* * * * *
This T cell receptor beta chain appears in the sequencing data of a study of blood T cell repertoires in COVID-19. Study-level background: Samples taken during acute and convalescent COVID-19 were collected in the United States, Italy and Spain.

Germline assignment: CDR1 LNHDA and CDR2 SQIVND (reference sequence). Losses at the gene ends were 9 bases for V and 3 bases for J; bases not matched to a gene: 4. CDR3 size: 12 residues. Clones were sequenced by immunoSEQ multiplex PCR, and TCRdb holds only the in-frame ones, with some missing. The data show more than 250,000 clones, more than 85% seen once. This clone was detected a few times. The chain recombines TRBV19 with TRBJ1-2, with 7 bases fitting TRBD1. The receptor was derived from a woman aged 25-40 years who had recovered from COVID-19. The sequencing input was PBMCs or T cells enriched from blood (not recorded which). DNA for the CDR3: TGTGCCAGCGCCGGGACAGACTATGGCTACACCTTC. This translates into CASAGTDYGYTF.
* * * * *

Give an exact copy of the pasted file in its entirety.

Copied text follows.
This T cell receptor beta chain appears in the sequencing data of a study of blood T cell repertoires in COVID-19. Study-level background: Samples taken during acute and convalescent COVID-19 were collected in the United States, Italy and Spain.

Germline assignment: CDR1 LNHDA and CDR2 SQIVND (reference sequence). Losses at the gene ends were 9 bases for V and 3 bases for J; bases not matched to a gene: 4. CDR3 size: 12 residues. Clones were sequenced by immunoSEQ multiplex PCR, and TCRdb holds only the in-frame ones, with some missing. The data show more than 250,000 clones, more than 85% seen once. This clone was detected a few times. The chain recombines TRBV19 with TRBJ1-2, with 7 bases fitting TRBD1. The receptor was derived from a woman aged 25-40 years who had recovered from COVID-19. The sequencing input was PBMCs or T cells enriched from blood (not recorded which). DNA for the CDR3: TGTGCCAGCGCCGGGACAGACTATGGCTACACCTTC. This translates into CASAGTDYGYTF.